Peatlands : Sustainable management of organic soils
The 21 managed peatlands in Switzerland studied in the “Peatlands” project all show peat degradation to various degrees. The team developed an indicator framework to assess peatland use and conservation. Different policy approaches for sustainable management were investigated in an economic experiment.
Background (completed research project)
Organic soils or peatlands are suitable for agriculture or forestry only after intensive drainage. Drainage triggers fast mineralisation of carbon that has been sequestered for millennia. Drainage of organic soils is responsible for an equivalent of 14 per cent of annual greenhouse gas emissions from agricultural soil loss and subsidence. Although there is an awareness of this fundamental problem, these soils are not targeted by specific management regulations.
The aim of the project was to establish which characteristics of organic soils are the main causes of mineralisation and to identify policy instruments effective in promoting a more sustainable management of the remaining peat soils.
There is no sustainable, economically promising way of managing organic soils in an intensive way and of conserving the carbon store at the same time. Extensively managed organic soils contain more labile carbon and bear a huge emission potential with intensification. Land management is no major factor for the degree of soil degradation. Plant litter application aimed at reducing the mineralisation of peatlands and carbon accumulated from Miscanthus (a bioenergy plant) cultivation cannot compensate for peat carbon loss.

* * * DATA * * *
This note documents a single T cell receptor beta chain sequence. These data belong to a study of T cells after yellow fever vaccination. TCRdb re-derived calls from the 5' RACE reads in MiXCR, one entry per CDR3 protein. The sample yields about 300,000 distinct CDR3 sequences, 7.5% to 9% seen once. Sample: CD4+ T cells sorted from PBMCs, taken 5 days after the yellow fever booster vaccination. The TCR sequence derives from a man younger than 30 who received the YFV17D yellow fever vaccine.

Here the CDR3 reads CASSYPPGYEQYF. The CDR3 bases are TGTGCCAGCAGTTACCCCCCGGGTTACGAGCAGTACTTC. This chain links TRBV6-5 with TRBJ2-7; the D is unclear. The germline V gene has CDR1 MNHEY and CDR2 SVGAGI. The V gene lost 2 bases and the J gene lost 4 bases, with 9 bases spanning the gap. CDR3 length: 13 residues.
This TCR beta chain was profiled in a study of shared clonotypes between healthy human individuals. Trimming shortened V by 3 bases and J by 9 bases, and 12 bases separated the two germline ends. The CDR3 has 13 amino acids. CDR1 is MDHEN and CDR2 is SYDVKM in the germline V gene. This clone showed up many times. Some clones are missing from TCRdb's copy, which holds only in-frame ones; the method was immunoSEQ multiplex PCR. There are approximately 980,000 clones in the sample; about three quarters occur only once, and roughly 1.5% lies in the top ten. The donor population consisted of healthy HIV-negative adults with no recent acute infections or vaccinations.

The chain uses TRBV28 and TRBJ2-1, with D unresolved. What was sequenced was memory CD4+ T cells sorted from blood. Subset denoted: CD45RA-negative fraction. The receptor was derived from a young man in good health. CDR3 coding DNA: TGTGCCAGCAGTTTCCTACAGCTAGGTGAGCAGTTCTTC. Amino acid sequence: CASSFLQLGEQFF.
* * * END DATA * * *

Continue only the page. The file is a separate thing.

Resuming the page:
Indicators for assessing the impact of agricultural production on peatlands were developed for three levels (plot, farm, regional). Farmers’ decisions were simulated under alternative agri‐environmental payment schemes. The tested payment schemes incentivise cooperation between farmers towards a more extensive use.
Implications for research
- Peat composition must be considered when assessing the future emission of an organic soil. The classical von Post method to define peat humification on site delivers promising results in this context.
- Recent plant residues accumulating over years in soil are more labile than the peat itself.
- Indicators for the analysis and comparison of different agricultural production systems were developed.
- Peat soil management from an agricultural and economic perspective were analysed.
- The question of an optimal design of “agglomeration payments” was addressed in a framed and dynamic experiment.
Implications for practice
Less degraded peatlands exhibit the biggest CO2 emission potential when drained. Hence previously established protection measures have to be maintained or fortified. All intensive forms of land‐use currently practiced in Switzerland degrade the peat, including Miscanthus cultivation. By addressing indicators for the agricultural use of peatlands and how different management practices perform, the project provides means for a comprehensive assessment of potential future targets regarding peatland use and conservation. By capturing the need for cooperation between farmers and variability of farmers’ opportunity costs for changing soil management, the project team identifies policy instruments to foster a change in soil management. The calibration of the experiment with actual economic data enables an estimation of the implementation costs of such policy instruments.
Sustainable Management of Organic Soils